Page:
A wave of change has hit one of the world's most iconic guitar companies, Gibson, in the eight months since coming under new ownership.

The change follows an extensive campaign to eliminate counterfeit likenesses of their guitar models with some backlash. The company is now shifting focus "from confrontation to collaboration."

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Since coming under new ownership, Gibson says over 4,500 counterfeit guitars have been eliminated. They claim the counterfeits "were clearly designed to confuse the consumer into thinking they were buying a real Gibson."

Now, the company wishes to switch gears from eliminating overseas knock-offs to "industry collaboration." The company's statement conveys their wish avoid confusion by protecting trademarked Gibson designs.

The statement released soon after an EU general court handed down a trademark verdict allowing a competitor, Dean guitars, to use the "Flying V" design for their instruments.

"With specific regards to the inherited and ongoing legal dynamic with Dean Guitars, the new Gibson team have made several attempts to communicate with them directly to avoid a prolonged legal battle," the statement reads. "Gibson has genuine intentions of constructive resolution that could be beneficial to both sides."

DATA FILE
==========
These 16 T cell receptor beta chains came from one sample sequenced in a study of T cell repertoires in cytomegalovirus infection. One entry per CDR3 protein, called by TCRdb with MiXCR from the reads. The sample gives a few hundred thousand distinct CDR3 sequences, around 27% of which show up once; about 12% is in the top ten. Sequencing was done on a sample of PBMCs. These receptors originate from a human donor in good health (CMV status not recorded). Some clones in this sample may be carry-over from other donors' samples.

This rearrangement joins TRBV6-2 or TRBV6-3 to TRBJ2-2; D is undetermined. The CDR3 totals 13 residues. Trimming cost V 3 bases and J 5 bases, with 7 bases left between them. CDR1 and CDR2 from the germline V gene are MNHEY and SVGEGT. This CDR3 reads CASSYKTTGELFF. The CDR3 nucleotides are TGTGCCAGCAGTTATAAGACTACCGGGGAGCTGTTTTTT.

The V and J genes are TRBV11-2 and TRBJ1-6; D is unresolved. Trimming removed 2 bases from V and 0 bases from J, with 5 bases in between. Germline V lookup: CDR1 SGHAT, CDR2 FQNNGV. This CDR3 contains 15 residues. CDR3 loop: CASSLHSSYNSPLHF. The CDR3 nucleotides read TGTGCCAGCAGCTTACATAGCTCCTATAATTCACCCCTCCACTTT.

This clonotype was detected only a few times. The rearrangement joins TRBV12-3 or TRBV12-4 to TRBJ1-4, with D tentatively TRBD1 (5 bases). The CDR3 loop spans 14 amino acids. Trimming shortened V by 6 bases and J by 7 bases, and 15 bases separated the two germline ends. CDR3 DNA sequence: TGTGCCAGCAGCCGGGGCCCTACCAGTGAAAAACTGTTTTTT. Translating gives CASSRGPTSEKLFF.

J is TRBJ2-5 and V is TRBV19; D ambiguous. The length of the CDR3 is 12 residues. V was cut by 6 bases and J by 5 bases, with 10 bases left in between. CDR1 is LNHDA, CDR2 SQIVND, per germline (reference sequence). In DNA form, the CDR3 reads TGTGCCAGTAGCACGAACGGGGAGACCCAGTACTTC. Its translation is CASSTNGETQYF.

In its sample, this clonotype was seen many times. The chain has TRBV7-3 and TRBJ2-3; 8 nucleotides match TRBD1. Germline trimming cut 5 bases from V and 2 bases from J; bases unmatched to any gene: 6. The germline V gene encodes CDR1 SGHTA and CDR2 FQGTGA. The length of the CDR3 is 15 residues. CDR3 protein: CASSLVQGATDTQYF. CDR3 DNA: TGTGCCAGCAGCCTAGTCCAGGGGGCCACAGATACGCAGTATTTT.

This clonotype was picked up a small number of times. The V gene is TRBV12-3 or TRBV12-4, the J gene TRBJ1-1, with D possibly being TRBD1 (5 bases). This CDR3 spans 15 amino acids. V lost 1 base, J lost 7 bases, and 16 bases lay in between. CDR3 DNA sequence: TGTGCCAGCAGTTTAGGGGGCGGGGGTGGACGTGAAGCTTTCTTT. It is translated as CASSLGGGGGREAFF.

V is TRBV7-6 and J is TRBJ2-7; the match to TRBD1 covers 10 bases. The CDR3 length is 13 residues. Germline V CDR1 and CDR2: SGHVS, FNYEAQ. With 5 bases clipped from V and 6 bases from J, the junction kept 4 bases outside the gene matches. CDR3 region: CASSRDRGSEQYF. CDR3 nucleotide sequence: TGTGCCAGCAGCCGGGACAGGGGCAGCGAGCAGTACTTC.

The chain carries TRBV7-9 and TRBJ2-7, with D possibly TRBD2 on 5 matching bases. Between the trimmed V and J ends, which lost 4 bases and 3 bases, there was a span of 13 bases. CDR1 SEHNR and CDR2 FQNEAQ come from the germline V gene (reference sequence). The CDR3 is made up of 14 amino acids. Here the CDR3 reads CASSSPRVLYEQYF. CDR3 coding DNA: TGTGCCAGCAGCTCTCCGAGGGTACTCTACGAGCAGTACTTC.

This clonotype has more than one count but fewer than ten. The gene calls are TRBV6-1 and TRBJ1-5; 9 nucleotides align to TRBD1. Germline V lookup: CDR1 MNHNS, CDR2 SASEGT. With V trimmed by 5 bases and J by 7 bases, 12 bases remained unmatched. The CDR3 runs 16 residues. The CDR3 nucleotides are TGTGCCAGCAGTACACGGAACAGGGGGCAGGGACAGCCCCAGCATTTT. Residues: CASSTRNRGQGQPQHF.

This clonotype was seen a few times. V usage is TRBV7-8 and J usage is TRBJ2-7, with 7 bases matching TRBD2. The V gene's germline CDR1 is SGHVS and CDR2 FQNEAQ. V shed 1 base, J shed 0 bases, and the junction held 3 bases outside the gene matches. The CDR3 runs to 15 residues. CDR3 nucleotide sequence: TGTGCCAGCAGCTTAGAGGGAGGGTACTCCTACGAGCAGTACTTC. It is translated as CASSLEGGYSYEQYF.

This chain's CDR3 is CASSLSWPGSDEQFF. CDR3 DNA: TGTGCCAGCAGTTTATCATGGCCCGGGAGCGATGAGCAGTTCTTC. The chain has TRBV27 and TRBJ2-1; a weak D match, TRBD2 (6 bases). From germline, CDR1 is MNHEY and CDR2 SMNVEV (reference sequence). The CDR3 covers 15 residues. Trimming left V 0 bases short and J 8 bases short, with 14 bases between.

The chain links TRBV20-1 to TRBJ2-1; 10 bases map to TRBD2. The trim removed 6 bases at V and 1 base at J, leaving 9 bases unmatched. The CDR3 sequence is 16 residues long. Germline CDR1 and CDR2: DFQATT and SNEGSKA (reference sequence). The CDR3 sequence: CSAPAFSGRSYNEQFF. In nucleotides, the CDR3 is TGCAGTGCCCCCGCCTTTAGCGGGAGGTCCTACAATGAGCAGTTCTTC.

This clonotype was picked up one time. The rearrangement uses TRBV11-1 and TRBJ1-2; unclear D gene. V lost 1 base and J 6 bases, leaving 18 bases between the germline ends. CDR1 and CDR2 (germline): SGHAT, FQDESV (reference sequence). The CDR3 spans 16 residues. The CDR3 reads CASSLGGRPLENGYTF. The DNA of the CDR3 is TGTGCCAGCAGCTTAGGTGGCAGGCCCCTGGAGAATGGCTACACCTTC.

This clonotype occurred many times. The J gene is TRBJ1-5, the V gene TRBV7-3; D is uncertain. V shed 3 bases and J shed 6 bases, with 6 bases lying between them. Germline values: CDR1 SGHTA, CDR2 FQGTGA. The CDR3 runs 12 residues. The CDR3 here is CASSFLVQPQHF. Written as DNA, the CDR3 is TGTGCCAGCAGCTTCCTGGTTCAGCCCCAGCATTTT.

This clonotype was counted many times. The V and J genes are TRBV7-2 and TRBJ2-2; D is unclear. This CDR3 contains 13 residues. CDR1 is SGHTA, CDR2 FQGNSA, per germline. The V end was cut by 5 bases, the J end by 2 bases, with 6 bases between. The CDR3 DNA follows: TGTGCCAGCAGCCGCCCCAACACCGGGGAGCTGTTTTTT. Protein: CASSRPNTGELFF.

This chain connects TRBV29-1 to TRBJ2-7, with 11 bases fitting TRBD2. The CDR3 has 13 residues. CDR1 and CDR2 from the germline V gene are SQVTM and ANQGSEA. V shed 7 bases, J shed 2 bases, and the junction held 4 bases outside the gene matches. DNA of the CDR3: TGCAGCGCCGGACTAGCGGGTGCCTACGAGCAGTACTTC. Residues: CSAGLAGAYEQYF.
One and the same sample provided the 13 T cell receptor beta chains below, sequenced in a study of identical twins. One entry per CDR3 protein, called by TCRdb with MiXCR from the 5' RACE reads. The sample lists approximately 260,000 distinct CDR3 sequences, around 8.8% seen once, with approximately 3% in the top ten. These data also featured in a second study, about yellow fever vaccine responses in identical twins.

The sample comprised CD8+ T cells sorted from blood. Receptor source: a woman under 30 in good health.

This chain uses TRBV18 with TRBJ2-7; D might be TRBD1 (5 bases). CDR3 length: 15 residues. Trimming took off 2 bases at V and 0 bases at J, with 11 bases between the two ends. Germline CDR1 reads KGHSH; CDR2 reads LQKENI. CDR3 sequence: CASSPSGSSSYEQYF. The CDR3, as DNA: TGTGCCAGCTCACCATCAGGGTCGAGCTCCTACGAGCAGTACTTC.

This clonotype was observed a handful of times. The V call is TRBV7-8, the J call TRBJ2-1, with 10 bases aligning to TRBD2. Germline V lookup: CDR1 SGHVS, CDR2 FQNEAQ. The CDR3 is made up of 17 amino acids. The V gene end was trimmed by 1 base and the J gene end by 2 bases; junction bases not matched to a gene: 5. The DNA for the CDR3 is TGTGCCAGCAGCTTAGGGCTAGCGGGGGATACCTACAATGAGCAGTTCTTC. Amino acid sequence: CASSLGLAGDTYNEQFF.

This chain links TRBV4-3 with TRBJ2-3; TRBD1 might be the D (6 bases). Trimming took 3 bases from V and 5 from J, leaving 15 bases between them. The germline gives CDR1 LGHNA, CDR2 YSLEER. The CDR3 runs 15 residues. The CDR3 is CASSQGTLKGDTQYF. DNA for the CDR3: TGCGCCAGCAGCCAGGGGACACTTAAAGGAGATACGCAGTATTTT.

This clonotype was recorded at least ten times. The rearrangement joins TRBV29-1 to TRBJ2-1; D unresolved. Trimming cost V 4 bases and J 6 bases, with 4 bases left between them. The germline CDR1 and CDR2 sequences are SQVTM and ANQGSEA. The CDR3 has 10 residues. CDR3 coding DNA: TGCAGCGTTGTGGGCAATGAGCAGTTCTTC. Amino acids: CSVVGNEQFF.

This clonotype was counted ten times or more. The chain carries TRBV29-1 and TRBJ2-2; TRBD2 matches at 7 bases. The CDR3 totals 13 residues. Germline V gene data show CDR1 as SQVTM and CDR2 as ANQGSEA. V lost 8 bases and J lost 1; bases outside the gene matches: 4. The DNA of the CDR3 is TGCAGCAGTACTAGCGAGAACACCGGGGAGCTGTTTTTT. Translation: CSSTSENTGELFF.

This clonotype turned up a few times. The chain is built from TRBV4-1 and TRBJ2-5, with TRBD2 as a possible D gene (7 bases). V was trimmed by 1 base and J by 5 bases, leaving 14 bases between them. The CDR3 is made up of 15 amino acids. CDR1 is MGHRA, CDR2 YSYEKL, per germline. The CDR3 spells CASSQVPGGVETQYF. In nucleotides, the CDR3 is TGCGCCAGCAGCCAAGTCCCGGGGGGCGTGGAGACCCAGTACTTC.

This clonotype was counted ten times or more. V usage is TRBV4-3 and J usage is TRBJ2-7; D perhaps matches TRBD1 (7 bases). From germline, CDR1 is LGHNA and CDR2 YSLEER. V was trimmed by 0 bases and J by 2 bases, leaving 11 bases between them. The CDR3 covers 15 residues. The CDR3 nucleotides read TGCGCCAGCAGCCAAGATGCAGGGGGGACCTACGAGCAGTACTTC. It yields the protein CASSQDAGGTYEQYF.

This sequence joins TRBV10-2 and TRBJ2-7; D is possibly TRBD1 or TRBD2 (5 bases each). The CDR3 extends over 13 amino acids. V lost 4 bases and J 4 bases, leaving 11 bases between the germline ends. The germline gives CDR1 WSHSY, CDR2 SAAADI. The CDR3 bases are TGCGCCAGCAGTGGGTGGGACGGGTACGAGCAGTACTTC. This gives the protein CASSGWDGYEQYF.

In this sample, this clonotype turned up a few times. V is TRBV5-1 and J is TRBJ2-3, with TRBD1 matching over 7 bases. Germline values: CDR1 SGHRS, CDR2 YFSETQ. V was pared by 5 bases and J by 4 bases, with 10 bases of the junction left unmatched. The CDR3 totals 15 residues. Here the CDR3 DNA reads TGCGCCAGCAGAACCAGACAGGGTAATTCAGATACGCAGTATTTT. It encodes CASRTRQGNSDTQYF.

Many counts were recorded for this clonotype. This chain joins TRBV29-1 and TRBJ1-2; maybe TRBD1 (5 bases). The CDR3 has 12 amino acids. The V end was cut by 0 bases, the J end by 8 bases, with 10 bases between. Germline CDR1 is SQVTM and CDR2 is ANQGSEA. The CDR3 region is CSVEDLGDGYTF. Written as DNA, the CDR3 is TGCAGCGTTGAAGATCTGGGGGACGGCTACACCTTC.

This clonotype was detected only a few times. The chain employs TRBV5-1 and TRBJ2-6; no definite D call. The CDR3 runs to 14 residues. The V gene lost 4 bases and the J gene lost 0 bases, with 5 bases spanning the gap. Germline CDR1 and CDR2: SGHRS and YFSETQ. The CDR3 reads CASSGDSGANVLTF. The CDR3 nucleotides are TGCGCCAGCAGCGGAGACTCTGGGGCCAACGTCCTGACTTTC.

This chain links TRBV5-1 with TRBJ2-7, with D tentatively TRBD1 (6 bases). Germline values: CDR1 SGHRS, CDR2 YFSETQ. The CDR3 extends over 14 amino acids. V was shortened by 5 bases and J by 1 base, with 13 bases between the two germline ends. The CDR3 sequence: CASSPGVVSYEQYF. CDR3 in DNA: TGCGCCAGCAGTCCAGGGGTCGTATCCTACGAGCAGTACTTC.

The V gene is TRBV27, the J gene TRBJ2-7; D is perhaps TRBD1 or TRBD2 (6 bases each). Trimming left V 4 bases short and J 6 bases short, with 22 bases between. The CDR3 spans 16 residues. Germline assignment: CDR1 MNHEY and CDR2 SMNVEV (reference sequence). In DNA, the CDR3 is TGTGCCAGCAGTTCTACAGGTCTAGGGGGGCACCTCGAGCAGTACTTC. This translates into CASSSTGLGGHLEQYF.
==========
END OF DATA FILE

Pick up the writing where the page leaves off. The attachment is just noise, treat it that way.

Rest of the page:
The company says the situation has inspired them to rework their industry approach. They wish to move forward in hopes of "finding more constructive solutions to managing brand protection in the industry."

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Gibson also noted the legal battles had begun before their purchase, spurring them to move away from legal action.

"While there are clear lessons to be learned around tone and legal explanations, the past few weeks have provided a ‘real time’ opportunity for Gibson to start making the pivot from less legal leverage to more industry collaboration, with appropriate levels of awareness," the statement reads.

Gibson President and CEO James Curleigh expressed his own wishes for the company as well. He hopes to make a "modern-day shift" away from confrontation with brand protection still in mind.

“I am proud of the progress we have made with our attention to quality," Curleigh says, "At the same time, we acknowledge there are still legacy challenges to solve going forward, especially around brand protection and market solutions.”

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